Buffy: Revival or Reboot? Does it Matter?
When the news of a new Buffy the Vampire series dropped during the 2018 San Diego Comic Con by Deadline Hollywood, fans all over the Buffyverse were up in arms, hungry for details. Would it be a sequel? Would it be a tale of another Slayer? Would it be a direct reboot? These questions were vital for die-hard fans of the much-beloved series created by Joss Whedon. The continuation of the story in comic book form leaves plenty of material for a BtVS sequel, and the rich library of stories in the Buffyverse comic book world including Tales of the Slayers, Tales of the Watchers, and Tales of the Vampires provides a wide variety of spin-off possibilities. All of these are canon and shows telling these stories would be a welcome addition to the Buffyverse.
However, since the announcement broke, details have been murky at best, and fans had strong reactions to the possibility that the new series would be a retelling of the original Buffy series with all new actors playing the beloved roles of Buffy, Willow, Xander, Giles, etc., taking to Twitter to voice their disapproval en masse. The backlash was intense, as is now almost expected when announcements are made to reboot cherished properties (Ghostbusters, anyone?). While fans seemed universally excited about the possibility of new stories being brought to the Buffyverse, almost no one was down with the idea of a direct reboot of the original story. As an added twist, there was talk of recasting the titular role with a woman of color, which while a positive step toward a more inclusive Buffyverse, runs the serious risk of the new lead character being known as “the Black Buffy” instead of making her own mark. However, if it’s a spinoff series with a woman of color playing a new slayer, she could have her own persona and her own stories to tell. According to the comic books that fall under the official Buffy cannon, the slayer lineage was quite racially diverse, and there’s no reason why the Chosen One needs to be white.
Much to the relief of the majority of Buffy fans, the new showrunner Monica Owusu-Breen tweeted out what had all the appearances of reassuring fans that this would NOT be a reboot, but some kind of spinoff.
Cue rejoicing in the Twitterverse. According to a statement made by Fox Television CEO Gary Newman, the show is still in the early stages of development.
"There's actually no script to see," Newman said. "But, we've sat down with the creators and had some conversations about it. It's a very exciting prospect. It's still early, we haven't pitched it to any possible licensees yet, and all of that is still to come." The absence of a script means it’s entirely possible the development team and the executives at Fox pivoted away from the idea of a direct reboot after the intense fan backlash online.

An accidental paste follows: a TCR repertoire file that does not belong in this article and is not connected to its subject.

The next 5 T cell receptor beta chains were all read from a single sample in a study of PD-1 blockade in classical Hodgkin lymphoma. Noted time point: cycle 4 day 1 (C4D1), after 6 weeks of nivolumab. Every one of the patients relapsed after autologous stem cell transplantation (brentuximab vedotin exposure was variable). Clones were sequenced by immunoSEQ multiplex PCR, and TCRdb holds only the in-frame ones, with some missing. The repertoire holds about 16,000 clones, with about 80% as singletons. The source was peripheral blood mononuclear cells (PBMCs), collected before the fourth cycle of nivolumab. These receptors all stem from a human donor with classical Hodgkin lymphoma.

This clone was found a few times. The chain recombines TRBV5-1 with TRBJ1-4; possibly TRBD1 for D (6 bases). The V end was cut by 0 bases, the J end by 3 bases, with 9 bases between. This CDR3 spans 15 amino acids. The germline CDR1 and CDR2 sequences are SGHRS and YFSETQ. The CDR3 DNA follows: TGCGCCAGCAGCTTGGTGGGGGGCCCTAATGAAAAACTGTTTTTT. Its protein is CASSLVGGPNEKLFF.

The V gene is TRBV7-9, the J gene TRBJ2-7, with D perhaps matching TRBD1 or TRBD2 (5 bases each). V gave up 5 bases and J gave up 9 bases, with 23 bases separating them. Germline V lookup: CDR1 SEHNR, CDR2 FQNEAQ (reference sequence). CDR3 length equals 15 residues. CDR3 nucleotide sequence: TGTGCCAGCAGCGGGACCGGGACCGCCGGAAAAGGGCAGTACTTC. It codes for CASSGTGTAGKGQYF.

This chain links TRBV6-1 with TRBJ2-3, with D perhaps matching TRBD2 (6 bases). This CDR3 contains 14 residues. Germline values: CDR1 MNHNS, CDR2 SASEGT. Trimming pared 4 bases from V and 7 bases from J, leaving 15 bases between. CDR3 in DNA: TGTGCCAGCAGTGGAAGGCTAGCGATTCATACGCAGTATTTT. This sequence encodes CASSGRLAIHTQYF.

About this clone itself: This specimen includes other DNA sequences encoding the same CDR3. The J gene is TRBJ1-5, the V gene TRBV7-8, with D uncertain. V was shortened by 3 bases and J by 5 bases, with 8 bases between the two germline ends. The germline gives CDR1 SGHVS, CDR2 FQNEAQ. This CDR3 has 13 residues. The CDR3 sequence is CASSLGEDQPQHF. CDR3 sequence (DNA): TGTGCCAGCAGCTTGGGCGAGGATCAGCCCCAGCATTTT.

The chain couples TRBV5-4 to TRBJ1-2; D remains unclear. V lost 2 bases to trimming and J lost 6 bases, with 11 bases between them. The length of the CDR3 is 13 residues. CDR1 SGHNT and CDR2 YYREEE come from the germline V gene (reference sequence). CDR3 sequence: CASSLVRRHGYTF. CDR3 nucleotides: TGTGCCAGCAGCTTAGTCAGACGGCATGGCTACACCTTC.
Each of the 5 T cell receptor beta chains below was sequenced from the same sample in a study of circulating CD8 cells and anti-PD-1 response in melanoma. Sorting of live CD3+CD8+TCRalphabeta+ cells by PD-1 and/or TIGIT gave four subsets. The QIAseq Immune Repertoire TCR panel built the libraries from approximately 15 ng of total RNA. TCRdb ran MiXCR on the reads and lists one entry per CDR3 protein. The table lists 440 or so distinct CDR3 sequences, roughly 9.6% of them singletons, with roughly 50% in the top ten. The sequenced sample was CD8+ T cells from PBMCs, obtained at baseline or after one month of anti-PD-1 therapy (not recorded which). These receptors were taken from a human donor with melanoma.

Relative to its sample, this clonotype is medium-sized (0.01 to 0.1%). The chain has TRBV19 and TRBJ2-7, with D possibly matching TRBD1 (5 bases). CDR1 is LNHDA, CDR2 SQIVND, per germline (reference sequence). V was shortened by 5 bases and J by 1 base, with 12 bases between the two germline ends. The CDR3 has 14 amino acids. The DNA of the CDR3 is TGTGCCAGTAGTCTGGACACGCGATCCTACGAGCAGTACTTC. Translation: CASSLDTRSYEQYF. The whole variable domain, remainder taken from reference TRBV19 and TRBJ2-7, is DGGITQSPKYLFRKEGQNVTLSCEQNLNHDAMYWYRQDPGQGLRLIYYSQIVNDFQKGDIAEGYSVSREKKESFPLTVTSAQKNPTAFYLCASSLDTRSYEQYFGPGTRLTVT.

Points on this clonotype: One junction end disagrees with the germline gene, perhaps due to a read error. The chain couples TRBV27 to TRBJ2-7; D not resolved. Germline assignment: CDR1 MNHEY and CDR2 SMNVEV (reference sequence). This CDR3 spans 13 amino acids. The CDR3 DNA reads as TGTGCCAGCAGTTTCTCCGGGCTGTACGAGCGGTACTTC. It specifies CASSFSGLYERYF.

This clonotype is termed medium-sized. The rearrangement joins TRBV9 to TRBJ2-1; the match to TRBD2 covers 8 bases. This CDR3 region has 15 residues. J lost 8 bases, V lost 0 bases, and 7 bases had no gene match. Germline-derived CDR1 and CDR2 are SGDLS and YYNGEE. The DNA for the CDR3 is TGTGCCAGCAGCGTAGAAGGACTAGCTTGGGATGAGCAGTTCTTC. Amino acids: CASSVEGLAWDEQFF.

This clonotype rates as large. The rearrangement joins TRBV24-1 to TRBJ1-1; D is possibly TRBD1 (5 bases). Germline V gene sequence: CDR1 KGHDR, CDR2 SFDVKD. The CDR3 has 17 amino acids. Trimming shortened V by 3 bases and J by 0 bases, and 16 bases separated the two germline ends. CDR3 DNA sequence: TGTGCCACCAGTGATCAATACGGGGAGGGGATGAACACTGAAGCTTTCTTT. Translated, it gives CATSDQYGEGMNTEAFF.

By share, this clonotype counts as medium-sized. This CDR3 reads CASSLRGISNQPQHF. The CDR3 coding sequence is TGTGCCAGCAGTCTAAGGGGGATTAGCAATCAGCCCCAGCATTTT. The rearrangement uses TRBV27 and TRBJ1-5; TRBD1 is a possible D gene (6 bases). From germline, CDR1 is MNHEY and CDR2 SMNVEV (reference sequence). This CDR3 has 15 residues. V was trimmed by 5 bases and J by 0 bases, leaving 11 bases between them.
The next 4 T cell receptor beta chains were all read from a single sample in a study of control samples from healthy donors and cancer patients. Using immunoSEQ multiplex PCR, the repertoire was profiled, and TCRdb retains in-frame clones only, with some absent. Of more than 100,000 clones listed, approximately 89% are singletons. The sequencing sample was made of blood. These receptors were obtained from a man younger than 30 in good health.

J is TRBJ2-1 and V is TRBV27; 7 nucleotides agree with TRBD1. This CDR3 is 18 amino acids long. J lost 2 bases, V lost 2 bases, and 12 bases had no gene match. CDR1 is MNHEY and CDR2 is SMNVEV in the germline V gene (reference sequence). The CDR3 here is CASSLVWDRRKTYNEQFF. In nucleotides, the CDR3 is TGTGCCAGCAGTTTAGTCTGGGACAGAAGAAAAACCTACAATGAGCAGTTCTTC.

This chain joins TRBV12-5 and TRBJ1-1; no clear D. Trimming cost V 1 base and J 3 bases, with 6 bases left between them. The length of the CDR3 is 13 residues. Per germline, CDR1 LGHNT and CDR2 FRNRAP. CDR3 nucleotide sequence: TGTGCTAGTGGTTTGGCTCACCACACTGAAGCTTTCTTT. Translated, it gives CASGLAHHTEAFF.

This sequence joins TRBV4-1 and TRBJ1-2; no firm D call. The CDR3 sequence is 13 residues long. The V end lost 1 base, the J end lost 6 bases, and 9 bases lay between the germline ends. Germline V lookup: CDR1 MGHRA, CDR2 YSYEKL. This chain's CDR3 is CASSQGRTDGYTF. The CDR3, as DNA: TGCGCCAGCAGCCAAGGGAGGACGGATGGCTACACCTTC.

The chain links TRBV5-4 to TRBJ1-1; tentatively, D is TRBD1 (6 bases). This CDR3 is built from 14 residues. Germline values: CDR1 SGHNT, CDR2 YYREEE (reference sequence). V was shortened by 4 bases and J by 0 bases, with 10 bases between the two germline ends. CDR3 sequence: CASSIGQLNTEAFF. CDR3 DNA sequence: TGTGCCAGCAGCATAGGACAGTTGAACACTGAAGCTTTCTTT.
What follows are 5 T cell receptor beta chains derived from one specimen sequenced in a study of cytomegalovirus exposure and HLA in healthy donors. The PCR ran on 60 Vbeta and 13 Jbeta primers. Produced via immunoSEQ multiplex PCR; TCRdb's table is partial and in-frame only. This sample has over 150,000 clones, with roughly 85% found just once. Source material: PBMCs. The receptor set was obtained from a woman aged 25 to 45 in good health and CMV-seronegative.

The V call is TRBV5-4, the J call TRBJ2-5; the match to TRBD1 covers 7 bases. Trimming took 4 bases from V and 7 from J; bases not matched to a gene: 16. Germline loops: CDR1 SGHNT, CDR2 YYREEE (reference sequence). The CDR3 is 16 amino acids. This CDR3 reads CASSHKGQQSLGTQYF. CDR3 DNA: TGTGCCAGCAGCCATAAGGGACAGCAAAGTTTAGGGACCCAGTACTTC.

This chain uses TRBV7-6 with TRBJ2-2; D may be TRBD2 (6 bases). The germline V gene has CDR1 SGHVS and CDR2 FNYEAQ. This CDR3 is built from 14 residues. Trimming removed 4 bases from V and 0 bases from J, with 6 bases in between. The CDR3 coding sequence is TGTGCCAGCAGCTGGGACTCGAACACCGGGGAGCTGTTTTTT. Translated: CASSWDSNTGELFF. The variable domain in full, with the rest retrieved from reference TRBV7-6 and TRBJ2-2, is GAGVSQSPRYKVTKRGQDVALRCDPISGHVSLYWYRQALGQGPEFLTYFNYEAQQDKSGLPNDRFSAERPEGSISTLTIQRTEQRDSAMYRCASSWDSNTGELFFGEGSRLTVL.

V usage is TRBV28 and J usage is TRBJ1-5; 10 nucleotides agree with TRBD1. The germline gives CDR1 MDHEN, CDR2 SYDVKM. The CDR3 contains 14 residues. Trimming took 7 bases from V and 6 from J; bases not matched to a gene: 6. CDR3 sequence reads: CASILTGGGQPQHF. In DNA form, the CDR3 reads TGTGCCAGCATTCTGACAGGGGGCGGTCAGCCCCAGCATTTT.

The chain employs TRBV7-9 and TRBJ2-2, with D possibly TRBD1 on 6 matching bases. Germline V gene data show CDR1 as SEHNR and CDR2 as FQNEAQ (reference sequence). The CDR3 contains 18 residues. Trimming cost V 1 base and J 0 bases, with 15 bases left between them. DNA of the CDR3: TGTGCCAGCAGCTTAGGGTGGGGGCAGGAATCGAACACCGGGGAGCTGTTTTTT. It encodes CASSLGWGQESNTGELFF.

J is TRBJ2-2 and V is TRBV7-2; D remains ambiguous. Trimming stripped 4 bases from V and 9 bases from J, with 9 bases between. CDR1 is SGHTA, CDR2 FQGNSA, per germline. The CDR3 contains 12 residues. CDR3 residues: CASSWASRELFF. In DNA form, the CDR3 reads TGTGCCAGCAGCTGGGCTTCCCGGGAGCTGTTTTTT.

But why is it so important to fans which one it is? Why does it matter if it’s a spinoff or a reboot? If it were a direct reboot, would that really be such a tragedy? Might it not actually be a good thing if it were a direct reboot? If they retold the Buffy story in today’s climate, there are a lot of interesting possibilities. I mean, who hasn’t watched the show and wondered how things would have gone if there were smartphones? Instead of relying on Xander, who would prefer to see Angel/Angelus dead, to pass along key information to Buffy, Willow could have just tweeted at her:
Ok, so maybe not, but you see where I’m going with this. Buffy was 20 years ago. The world has changed. What made Buffy different than all the Slayers before her was the connection she had to the world through the relationships she had with the people she loved. The other Slayers were loners by training and tradition, apart from the world they protected and as a result were actually less powerful and lived shorter lives, which is the entire point of Buffy the Vampire Slayer. Her story is unique within the stories of these unique women throughout history, and maybe it’s a story worth telling more than once. Maybe it’s time a new generation of young women get to meet and grow up with a Buffy that lives in their world, speaks their language, and shows them how to be strong on the journey to adulthood.
It will either be good or it won’t. If it's good, it will be an amazing new addition to the Buffyverse. If it isn't, it will have no impact on the existence of the original series. You can’t “ruin” a show by reimagining it for new generations. It exists. We love it. We will continue to love it and can watch and enjoy it as many times as we want no matter what happens with the new show, whether it be a revival or a reboot.
Whatever it is, we want it to be good, and we want it to be successful, and we want to support it, because success will pave the way for more Buffyverse stories. If we're lucky, we might even get to see our favorite Slayer from the distant future, Fray finally get her chance on screen. I, for one, can't wait to see what Owusu-Breen comes up with. She has been Chosen, and I'm behind her all the way.